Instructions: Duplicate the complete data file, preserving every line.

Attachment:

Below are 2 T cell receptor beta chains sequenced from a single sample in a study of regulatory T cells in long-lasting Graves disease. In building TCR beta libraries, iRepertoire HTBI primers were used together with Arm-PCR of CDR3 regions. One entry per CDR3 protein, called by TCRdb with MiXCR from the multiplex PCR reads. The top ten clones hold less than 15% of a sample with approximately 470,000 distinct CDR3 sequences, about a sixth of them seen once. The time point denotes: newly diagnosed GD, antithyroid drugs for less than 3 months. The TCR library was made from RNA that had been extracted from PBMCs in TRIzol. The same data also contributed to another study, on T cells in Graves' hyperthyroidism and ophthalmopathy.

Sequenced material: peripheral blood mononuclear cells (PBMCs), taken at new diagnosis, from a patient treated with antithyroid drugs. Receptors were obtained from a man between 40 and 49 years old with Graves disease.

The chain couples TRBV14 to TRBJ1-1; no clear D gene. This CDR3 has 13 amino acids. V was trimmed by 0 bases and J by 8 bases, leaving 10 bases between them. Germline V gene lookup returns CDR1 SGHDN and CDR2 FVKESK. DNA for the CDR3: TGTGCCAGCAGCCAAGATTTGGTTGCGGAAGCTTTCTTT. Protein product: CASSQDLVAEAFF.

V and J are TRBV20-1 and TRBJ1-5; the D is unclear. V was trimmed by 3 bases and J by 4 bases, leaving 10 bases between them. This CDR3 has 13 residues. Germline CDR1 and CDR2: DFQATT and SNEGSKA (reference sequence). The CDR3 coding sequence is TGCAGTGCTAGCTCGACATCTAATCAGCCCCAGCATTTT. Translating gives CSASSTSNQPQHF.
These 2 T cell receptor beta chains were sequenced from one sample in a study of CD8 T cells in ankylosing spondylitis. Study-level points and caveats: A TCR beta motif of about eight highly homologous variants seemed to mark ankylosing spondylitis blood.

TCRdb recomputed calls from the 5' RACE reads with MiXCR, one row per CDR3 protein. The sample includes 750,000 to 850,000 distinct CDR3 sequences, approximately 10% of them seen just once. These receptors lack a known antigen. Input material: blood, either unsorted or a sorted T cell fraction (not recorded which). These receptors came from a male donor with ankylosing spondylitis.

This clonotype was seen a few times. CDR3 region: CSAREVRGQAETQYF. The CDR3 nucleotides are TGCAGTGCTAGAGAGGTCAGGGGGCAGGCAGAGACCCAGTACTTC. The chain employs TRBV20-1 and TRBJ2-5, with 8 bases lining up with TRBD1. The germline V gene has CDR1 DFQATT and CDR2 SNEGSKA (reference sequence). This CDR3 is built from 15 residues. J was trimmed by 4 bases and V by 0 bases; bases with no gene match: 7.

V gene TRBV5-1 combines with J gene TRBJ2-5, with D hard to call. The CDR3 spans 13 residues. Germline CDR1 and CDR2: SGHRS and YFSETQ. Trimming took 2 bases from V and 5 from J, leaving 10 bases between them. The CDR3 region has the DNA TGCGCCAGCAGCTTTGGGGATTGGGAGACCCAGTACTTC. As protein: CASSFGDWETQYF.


Below are 2 T cell receptor beta chains sequenced from a single sample in a study of regulatory T cells in long-lasting Graves disease. In building TCR beta libraries, iRepertoire HTBI primers were used together with Arm-PCR of CDR3 regions. One entry per CDR3 protein, called by TCRdb with MiXCR from the multiplex PCR reads. The top ten clones hold less than 15% of a sample with approximately 470,000 distinct CDR3 sequences, about a sixth of them seen once. The time point denotes: newly diagnosed GD, antithyroid drugs for less than 3 months. The TCR library was made from RNA that had been extracted from PBMCs in TRIzol. The same data also contributed to another study, on T cells in Graves' hyperthyroidism and ophthalmopathy.

Sequenced material: peripheral blood mononuclear cells (PBMCs), taken at new diagnosis, from a patient treated with antithyroid drugs. Receptors were obtained from a man between 40 and 49 years old with Graves disease.

The chain couples TRBV14 to TRBJ1-1; no clear D gene. This CDR3 has 13 amino acids. V was trimmed by 0 bases and J by 8 bases, leaving 10 bases between them. Germline V gene lookup returns CDR1 SGHDN and CDR2 FVKESK. DNA for the CDR3: TGTGCCAGCAGCCAAGATTTGGTTGCGGAAGCTTTCTTT. Protein product: CASSQDLVAEAFF.

V and J are TRBV20-1 and TRBJ1-5; the D is unclear. V was trimmed by 3 bases and J by 4 bases, leaving 10 bases between them. This CDR3 has 13 residues. Germline CDR1 and CDR2: DFQATT and SNEGSKA (reference sequence). The CDR3 coding sequence is TGCAGTGCTAGCTCGACATCTAATCAGCCCCAGCATTTT. Translating gives CSASSTSNQPQHF.
These 2 T cell receptor beta chains were sequenced from one sample in a study of CD8 T cells in ankylosing spondylitis. Study-level points and caveats: A TCR beta motif of about eight highly homologous variants seemed to mark ankylosing spondylitis blood.

TCRdb recomputed calls from the 5' RACE reads with MiXCR, one row per CDR3 protein. The sample includes 750,000 to 850,000 distinct CDR3 sequences, approximately 10% of them seen just once. These receptors lack a known antigen. Input material: blood, either unsorted or a sorted T cell fraction (not recorded which). These receptors came from a male donor with ankylosing spondylitis.

This clonotype was seen a few times. CDR3 region: CSAREVRGQAETQYF. The CDR3 nucleotides are TGCAGTGCTAGAGAGGTCAGGGGGCAGGCAGAGACCCAGTACTTC. The chain employs TRBV20-1 and TRBJ2-5, with 8 bases lining up with TRBD1. The germline V gene has CDR1 DFQATT and CDR2 SNEGSKA (reference sequence). This CDR3 is built from 15 residues. J was trimmed by 4 bases and V by 0 bases; bases with no gene match: 7.

V gene TRBV5-1 combines with J gene TRBJ2-5, with D hard to call. The CDR3 spans 13 residues. Germline CDR1 and CDR2: SGHRS and YFSETQ. Trimming took 2 bases from V and 5 from J, leaving 10 bases between them. The CDR3 region has the DNA TGCGCCAGCAGCTTTGGGGATTGGGAGACCCAGTACTTC. As protein: CASSFGDWETQYF.